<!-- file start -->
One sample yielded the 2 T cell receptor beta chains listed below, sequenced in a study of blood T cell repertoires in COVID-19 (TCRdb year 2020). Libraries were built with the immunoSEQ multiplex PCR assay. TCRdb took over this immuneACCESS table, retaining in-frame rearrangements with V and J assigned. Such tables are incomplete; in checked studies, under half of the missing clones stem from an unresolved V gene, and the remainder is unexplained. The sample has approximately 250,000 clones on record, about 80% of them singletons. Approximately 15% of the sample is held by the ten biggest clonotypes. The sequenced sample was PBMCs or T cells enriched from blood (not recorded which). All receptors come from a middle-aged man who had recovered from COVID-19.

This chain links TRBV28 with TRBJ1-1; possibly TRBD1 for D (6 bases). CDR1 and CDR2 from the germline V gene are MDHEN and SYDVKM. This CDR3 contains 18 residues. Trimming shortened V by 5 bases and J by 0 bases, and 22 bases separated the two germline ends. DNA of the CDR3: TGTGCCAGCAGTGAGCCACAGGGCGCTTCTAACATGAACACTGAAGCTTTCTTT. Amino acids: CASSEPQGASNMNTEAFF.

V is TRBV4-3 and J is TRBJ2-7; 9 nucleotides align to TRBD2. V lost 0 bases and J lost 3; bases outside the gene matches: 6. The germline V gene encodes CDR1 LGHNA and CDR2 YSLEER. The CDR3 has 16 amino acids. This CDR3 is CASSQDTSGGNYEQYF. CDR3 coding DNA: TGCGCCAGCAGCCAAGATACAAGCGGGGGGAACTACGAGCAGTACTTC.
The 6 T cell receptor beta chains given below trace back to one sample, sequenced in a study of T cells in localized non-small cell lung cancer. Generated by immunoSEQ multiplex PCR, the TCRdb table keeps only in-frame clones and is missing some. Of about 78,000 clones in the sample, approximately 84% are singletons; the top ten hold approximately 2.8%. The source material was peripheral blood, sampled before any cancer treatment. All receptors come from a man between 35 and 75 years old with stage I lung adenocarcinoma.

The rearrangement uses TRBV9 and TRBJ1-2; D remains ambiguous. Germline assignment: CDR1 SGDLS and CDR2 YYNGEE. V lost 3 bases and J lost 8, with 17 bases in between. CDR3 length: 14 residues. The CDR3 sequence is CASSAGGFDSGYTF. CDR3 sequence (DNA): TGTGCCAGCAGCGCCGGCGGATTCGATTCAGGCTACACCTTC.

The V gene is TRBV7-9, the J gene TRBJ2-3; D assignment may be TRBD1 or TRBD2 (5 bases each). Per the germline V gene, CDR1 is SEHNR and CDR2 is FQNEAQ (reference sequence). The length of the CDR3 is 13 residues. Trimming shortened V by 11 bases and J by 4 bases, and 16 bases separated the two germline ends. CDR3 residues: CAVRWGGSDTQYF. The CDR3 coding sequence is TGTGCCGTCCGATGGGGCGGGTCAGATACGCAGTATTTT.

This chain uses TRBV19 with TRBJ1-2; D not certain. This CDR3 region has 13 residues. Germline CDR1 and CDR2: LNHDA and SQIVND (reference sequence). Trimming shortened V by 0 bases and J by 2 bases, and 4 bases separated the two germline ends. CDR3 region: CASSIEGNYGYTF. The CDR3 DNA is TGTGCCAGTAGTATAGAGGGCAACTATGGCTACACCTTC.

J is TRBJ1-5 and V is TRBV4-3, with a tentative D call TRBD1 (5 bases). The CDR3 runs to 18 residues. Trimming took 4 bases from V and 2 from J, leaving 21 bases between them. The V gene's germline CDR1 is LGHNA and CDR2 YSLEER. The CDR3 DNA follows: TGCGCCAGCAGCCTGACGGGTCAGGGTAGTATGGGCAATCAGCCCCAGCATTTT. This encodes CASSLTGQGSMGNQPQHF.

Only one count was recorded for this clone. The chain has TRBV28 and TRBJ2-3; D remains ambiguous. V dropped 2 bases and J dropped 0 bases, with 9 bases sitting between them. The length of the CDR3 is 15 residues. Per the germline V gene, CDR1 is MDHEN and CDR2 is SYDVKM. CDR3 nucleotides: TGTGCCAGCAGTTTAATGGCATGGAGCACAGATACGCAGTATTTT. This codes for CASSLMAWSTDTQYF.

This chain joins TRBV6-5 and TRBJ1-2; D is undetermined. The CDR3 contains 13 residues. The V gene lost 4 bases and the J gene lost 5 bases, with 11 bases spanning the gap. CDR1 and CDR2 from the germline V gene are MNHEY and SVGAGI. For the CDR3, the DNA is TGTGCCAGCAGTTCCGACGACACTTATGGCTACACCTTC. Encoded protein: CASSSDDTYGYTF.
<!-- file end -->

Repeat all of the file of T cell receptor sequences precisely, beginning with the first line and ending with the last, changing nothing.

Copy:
One sample yielded the 2 T cell receptor beta chains listed below, sequenced in a study of blood T cell repertoires in COVID-19 (TCRdb year 2020). Libraries were built with the immunoSEQ multiplex PCR assay. TCRdb took over this immuneACCESS table, retaining in-frame rearrangements with V and J assigned. Such tables are incomplete; in checked studies, under half of the missing clones stem from an unresolved V gene, and the remainder is unexplained. The sample has approximately 250,000 clones on record, about 80% of them singletons. Approximately 15% of the sample is held by the ten biggest clonotypes. The sequenced sample was PBMCs or T cells enriched from blood (not recorded which). All receptors come from a middle-aged man who had recovered from COVID-19.

This chain links TRBV28 with TRBJ1-1; possibly TRBD1 for D (6 bases). CDR1 and CDR2 from the germline V gene are MDHEN and SYDVKM. This CDR3 contains 18 residues. Trimming shortened V by 5 bases and J by 0 bases, and 22 bases separated the two germline ends. DNA of the CDR3: TGTGCCAGCAGTGAGCCACAGGGCGCTTCTAACATGAACACTGAAGCTTTCTTT. Amino acids: CASSEPQGASNMNTEAFF.

V is TRBV4-3 and J is TRBJ2-7; 9 nucleotides align to TRBD2. V lost 0 bases and J lost 3; bases outside the gene matches: 6. The germline V gene encodes CDR1 LGHNA and CDR2 YSLEER. The CDR3 has 16 amino acids. This CDR3 is CASSQDTSGGNYEQYF. CDR3 coding DNA: TGCGCCAGCAGCCAAGATACAAGCGGGGGGAACTACGAGCAGTACTTC.
The 6 T cell receptor beta chains given below trace back to one sample, sequenced in a study of T cells in localized non-small cell lung cancer. Generated by immunoSEQ multiplex PCR, the TCRdb table keeps only in-frame clones and is missing some. Of about 78,000 clones in the sample, approximately 84% are singletons; the top ten hold approximately 2.8%. The source material was peripheral blood, sampled before any cancer treatment. All receptors come from a man between 35 and 75 years old with stage I lung adenocarcinoma.

The rearrangement uses TRBV9 and TRBJ1-2; D remains ambiguous. Germline assignment: CDR1 SGDLS and CDR2 YYNGEE. V lost 3 bases and J lost 8, with 17 bases in between. CDR3 length: 14 residues. The CDR3 sequence is CASSAGGFDSGYTF. CDR3 sequence (DNA): TGTGCCAGCAGCGCCGGCGGATTCGATTCAGGCTACACCTTC.

The V gene is TRBV7-9, the J gene TRBJ2-3; D assignment may be TRBD1 or TRBD2 (5 bases each). Per the germline V gene, CDR1 is SEHNR and CDR2 is FQNEAQ (reference sequence). The length of the CDR3 is 13 residues. Trimming shortened V by 11 bases and J by 4 bases, and 16 bases separated the two germline ends. CDR3 residues: CAVRWGGSDTQYF. The CDR3 coding sequence is TGTGCCGTCCGATGGGGCGGGTCAGATACGCAGTATTTT.

This chain uses TRBV19 with TRBJ1-2; D not certain. This CDR3 region has 13 residues. Germline CDR1 and CDR2: LNHDA and SQIVND (reference sequence). Trimming shortened V by 0 bases and J by 2 bases, and 4 bases separated the two germline ends. CDR3 region: CASSIEGNYGYTF. The CDR3 DNA is TGTGCCAGTAGTATAGAGGGCAACTATGGCTACACCTTC.

J is TRBJ1-5 and V is TRBV4-3, with a tentative D call TRBD1 (5 bases). The CDR3 runs to 18 residues. Trimming took 4 bases from V and 2 from J, leaving 21 bases between them. The V gene's germline CDR1 is LGHNA and CDR2 YSLEER. The CDR3 DNA follows: TGCGCCAGCAGCCTGACGGGTCAGGGTAGTATGGGCAATCAGCCCCAGCATTTT. This encodes CASSLTGQGSMGNQPQHF.

Only one count was recorded for this clone. The chain has TRBV28 and TRBJ2-3; D remains ambiguous. V dropped 2 bases and J dropped 0 bases, with 9 bases sitting between them. The length of the CDR3 is 15 residues. Per the germline V gene, CDR1 is MDHEN and CDR2 is SYDVKM. CDR3 nucleotides: TGTGCCAGCAGTTTAATGGCATGGAGCACAGATACGCAGTATTTT. This codes for CASSLMAWSTDTQYF.

This chain joins TRBV6-5 and TRBJ1-2; D is undetermined. The CDR3 contains 13 residues. The V gene lost 4 bases and the J gene lost 5 bases, with 11 bases spanning the gap. CDR1 and CDR2 from the germline V gene are MNHEY and SVGAGI. For the CDR3, the DNA is TGTGCCAGCAGTTCCGACGACACTTATGGCTACACCTTC. Encoded protein: CASSSDDTYGYTF.